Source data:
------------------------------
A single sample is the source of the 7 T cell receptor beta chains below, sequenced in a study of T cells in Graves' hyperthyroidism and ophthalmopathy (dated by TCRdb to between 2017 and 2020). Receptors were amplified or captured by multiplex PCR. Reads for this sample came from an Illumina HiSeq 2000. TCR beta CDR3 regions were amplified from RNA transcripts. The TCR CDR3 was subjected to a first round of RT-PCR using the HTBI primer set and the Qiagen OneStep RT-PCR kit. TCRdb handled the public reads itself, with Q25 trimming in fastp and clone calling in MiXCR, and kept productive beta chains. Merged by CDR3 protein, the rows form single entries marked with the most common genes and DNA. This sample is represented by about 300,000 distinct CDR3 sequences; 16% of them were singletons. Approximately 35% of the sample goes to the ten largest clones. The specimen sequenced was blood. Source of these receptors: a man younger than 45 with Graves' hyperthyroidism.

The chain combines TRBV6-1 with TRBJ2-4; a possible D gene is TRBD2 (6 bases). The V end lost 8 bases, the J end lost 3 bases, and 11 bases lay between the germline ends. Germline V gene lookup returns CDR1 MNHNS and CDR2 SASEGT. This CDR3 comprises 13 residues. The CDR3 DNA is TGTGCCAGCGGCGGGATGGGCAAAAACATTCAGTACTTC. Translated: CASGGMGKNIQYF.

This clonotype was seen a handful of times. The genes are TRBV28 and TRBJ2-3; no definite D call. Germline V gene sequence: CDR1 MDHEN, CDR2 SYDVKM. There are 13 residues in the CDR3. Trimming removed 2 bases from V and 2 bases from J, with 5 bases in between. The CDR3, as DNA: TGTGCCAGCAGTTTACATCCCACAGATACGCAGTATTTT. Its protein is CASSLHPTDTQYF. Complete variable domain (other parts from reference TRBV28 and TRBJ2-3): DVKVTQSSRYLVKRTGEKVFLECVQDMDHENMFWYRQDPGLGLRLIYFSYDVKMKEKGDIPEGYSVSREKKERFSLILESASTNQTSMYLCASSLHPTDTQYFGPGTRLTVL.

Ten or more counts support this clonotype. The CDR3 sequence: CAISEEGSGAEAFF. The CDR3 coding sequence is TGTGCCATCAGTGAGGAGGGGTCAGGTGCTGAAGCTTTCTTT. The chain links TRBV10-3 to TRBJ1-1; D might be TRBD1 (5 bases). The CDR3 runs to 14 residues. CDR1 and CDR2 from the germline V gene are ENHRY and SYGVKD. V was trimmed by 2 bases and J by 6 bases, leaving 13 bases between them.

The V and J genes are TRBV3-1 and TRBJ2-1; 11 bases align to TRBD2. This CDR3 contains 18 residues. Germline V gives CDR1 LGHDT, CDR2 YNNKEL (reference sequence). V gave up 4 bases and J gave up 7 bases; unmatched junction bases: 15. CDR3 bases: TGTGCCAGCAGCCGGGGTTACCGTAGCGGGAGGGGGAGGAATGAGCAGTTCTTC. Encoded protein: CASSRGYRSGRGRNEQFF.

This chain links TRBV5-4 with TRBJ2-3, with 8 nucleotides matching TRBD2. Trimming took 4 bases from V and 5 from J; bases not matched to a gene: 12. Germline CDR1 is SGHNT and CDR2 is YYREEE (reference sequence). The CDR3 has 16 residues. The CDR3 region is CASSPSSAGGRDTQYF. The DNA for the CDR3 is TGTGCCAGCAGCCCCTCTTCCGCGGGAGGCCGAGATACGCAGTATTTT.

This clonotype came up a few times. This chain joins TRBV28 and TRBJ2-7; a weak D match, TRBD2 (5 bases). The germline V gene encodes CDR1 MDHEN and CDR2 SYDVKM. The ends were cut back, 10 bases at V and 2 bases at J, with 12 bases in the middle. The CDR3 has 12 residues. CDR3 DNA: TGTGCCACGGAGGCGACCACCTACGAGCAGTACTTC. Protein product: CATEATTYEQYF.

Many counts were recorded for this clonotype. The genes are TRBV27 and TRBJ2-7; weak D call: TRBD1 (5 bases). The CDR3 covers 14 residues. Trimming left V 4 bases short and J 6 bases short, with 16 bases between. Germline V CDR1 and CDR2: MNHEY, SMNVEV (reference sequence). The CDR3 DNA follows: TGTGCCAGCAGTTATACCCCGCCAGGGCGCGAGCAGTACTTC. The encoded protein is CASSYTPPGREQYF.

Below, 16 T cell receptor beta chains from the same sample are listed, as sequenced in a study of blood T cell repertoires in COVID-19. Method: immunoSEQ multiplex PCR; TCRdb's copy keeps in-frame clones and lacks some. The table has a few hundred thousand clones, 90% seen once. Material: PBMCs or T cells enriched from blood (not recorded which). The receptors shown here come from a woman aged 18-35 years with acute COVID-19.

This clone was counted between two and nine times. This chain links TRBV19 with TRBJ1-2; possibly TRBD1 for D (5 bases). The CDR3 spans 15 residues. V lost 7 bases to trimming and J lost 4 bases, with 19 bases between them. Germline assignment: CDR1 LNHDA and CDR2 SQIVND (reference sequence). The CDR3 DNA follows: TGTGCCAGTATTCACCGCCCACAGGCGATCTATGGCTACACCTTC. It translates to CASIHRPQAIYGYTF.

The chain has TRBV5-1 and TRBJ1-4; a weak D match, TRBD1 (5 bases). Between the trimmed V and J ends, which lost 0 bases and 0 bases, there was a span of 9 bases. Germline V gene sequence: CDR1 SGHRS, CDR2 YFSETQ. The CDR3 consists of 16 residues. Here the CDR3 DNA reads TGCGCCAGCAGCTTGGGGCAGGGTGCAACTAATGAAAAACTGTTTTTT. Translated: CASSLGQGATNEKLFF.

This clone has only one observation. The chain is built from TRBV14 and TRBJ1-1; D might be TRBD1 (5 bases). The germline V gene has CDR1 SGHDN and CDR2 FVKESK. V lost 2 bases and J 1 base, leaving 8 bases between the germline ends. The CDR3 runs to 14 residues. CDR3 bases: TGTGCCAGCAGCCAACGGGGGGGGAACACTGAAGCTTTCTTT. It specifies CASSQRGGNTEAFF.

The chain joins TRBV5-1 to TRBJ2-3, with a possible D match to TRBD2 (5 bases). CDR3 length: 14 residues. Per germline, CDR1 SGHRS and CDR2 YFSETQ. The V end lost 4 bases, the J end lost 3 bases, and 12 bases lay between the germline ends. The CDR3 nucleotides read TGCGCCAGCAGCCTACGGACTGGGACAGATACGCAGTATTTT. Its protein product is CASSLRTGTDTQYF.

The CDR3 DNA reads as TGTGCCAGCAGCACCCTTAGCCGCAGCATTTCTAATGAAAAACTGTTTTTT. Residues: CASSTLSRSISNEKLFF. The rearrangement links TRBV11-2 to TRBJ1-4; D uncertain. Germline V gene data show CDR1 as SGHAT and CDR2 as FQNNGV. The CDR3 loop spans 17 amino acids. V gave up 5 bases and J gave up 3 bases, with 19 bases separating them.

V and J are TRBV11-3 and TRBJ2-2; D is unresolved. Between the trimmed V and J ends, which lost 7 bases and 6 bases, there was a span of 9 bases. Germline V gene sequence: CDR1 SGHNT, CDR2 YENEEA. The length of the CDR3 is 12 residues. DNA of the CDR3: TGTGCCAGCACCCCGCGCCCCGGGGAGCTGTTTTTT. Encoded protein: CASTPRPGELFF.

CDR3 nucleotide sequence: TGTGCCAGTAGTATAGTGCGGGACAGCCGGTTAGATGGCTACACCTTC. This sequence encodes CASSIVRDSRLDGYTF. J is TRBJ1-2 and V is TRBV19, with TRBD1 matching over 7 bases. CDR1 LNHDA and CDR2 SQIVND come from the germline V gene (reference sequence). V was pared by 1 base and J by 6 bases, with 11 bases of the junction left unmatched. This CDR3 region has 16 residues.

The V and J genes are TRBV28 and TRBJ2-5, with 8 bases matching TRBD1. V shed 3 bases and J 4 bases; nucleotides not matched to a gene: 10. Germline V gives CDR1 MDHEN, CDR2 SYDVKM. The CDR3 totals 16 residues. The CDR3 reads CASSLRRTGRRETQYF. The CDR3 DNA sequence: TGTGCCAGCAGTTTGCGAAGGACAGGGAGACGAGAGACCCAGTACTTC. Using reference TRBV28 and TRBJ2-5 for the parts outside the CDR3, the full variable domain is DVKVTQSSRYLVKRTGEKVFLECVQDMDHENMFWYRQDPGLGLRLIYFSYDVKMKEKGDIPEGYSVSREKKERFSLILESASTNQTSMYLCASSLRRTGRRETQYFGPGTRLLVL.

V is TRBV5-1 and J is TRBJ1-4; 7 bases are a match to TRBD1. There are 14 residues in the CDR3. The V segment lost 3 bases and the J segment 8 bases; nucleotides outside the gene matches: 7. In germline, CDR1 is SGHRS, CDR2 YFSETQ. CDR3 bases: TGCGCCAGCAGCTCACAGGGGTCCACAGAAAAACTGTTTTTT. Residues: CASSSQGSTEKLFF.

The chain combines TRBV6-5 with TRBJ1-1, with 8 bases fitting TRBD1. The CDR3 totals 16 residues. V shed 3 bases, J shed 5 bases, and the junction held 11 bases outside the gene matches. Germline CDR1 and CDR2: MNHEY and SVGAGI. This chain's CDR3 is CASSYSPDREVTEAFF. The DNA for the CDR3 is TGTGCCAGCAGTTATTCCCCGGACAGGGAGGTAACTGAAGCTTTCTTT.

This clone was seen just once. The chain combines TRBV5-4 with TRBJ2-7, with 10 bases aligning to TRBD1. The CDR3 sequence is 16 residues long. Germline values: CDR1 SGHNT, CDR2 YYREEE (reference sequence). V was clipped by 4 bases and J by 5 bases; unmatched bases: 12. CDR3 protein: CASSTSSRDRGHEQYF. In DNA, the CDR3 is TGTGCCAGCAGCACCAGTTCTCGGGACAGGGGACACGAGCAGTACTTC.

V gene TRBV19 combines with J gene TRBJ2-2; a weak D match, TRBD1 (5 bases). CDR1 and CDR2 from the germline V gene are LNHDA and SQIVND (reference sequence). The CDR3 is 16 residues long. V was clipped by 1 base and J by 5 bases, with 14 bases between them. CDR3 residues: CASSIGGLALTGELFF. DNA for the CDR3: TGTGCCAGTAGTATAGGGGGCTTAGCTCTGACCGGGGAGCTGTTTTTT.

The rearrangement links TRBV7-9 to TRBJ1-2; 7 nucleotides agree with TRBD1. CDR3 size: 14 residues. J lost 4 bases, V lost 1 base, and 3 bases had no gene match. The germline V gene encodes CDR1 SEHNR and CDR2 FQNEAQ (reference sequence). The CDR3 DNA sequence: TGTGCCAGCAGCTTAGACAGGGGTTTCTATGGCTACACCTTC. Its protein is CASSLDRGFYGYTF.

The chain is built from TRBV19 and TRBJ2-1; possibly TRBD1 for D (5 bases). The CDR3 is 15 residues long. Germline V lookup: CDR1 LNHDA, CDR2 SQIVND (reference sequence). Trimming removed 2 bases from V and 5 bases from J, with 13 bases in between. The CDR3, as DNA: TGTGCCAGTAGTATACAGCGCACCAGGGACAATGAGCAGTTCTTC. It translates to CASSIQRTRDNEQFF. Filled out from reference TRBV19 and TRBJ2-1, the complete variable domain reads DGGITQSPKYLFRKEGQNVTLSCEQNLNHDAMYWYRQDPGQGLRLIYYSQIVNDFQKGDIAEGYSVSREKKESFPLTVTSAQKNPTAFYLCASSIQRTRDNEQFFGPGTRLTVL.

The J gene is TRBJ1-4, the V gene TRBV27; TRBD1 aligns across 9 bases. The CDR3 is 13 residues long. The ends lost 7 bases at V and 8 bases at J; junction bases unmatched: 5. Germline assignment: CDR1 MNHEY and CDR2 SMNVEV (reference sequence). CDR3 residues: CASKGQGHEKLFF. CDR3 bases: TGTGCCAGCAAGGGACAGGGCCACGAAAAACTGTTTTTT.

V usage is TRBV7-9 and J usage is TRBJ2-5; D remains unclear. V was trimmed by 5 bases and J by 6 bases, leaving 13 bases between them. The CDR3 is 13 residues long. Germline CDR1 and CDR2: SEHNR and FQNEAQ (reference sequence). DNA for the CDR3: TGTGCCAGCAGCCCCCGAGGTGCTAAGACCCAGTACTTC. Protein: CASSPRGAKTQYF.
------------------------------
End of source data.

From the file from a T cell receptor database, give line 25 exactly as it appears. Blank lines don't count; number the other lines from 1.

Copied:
V usage is TRBV7-9 and J usage is TRBJ2-5; D remains unclear. V was trimmed by 5 bases and J by 6 bases, leaving 13 bases between them. The CDR3 is 13 residues long. Germline CDR1 and CDR2: SEHNR and FQNEAQ (reference sequence). DNA for the CDR3: TGTGCCAGCAGCCCCCGAGGTGCTAAGACCCAGTACTTC. Protein: CASSPRGAKTQYF.